Yesterday I hit the landmark figure of 10000 records submitted onto iRecord (11232 records to be precise, it was a long day of data input!), which was a great feeling. It is clear in my mind why I spend hours (& hours and hours) painstakingly going out and seeing things, spend hours identifying them and submitting records, but it may not be clear to everyone and a few people have asked me now why I do it when I could do more interesting / traditional hobbies. There are unfortunately not many 23 year olds spending their free time scribbling down species names in notebooks. Firstly, to me biological recording is more of a vocation than a hobby. My mind is constantly scanning for wildlife and I am getting to the point where I can’t walk past a species and not want to know exactly what it is. This may seem rather sad to most people, and it probably is, but it is also of vital importance. In Britain we are blessed with an amazing diversity of species which we want to conserve, along with the habitats that they are in. But how can we protect something if we don’t know where it is? But biological recording is about more than just dots on maps, it is also about recording habits and life history of the species. It is impossible to conserve a species unless we know where they are found, the requirements they have and how they interact with other species.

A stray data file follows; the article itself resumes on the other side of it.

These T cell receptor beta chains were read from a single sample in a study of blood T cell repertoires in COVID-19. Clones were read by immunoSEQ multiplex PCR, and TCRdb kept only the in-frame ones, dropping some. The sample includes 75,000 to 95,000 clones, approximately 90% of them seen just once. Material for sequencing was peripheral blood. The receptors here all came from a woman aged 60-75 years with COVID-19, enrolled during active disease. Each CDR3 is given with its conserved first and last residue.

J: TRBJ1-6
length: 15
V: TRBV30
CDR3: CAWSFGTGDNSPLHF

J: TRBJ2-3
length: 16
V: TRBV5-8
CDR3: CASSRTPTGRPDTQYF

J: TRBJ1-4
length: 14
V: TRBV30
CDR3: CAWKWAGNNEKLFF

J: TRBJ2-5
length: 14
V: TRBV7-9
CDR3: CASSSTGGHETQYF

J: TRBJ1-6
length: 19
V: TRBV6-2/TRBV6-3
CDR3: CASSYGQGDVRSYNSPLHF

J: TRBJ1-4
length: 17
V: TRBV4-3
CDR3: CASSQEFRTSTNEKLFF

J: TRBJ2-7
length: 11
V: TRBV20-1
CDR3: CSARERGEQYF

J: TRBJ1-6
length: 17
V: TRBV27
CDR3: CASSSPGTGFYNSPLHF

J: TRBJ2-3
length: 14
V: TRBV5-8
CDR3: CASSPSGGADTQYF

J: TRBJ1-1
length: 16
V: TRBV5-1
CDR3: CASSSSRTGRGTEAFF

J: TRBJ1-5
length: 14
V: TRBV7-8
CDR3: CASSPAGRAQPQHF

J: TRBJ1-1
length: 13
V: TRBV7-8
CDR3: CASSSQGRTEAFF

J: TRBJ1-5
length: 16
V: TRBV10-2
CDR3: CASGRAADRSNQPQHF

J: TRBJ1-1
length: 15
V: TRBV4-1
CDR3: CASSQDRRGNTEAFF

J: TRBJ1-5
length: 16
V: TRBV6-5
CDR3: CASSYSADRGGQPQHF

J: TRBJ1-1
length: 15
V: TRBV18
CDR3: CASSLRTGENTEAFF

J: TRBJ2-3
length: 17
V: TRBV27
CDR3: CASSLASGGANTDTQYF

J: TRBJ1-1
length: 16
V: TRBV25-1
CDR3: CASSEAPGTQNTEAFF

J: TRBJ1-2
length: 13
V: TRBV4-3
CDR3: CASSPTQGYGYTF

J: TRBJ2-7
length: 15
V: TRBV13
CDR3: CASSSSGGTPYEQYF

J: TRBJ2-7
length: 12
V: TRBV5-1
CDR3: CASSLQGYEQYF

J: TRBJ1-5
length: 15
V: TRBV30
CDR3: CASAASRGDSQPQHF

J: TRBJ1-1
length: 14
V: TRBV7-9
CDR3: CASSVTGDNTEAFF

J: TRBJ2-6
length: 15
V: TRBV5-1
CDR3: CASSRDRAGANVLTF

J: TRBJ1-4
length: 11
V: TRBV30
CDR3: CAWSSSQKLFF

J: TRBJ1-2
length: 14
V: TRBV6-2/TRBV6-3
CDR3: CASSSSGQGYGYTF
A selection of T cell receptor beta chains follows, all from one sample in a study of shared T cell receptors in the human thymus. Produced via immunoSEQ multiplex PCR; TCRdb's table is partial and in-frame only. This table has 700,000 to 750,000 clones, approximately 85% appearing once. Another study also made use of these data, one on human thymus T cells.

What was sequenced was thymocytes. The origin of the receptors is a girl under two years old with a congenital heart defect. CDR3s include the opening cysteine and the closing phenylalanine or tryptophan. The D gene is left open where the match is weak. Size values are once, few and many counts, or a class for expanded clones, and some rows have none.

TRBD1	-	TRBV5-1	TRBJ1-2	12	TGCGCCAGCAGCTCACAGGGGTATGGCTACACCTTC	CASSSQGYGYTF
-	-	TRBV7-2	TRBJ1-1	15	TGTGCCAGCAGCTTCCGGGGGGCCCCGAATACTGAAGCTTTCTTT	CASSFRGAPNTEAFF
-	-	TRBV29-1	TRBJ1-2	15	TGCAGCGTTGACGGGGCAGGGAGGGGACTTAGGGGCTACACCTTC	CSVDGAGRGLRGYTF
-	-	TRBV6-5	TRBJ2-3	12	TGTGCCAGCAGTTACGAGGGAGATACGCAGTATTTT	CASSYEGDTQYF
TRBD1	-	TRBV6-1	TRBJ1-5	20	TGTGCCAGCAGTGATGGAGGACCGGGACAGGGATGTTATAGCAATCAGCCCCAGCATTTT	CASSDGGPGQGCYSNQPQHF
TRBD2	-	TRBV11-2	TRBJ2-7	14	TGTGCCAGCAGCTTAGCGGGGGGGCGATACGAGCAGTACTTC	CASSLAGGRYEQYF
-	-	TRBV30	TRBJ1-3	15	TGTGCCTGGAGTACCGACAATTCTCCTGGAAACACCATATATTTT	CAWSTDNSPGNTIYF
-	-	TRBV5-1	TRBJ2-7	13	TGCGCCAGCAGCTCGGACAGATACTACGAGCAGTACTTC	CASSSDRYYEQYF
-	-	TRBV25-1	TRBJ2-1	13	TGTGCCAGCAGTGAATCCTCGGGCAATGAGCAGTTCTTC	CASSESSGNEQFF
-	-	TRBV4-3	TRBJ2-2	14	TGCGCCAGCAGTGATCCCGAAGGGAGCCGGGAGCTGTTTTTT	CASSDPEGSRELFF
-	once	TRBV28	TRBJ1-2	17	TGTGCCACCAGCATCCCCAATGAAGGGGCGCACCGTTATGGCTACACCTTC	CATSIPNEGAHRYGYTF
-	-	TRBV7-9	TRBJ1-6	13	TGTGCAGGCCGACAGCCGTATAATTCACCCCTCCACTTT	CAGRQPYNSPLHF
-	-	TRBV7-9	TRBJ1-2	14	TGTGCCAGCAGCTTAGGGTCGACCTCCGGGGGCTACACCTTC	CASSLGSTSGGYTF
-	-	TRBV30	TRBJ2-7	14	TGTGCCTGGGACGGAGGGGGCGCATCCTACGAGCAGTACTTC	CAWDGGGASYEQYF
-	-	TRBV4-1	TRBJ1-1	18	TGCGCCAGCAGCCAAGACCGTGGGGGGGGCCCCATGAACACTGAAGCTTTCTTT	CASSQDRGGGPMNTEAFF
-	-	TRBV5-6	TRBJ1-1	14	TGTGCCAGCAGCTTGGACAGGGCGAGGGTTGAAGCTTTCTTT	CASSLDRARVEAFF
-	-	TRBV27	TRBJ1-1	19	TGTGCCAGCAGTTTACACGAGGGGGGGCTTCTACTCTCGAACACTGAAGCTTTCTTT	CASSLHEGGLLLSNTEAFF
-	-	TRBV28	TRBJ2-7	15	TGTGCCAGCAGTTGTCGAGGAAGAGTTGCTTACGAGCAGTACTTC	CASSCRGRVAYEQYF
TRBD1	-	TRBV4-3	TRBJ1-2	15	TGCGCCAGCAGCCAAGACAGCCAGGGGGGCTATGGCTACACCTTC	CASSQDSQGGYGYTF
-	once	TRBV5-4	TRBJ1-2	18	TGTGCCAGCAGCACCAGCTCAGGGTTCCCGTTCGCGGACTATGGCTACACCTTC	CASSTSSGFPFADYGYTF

Biological recording is also great fun! I have an amazing time looking for wildlife, especially as I get competitive and want to record as many species as possible, which pushes me into taxonomic groups which I would usually avoid. It is also great to see your dot on the map when you record a species somewhere where it hasn’t been seen before. I also keep a pan species list of all the species that I have recorded (currently around 2000 species in Britain).
I have to admit to being a bit of a nerd, and a proud one at that, but I enjoy the challenge of identifying tricky to identify species. I also enjoy analysing my own data and looking at maps of where I have recorded certain species. That is why I love iRecord as I can do all that from anywhere, for free, while making sure that my records get to those that can use them. Records locked away in notebooks are no use, so digitise your data and get out there and record the wildlife you see around you 🙂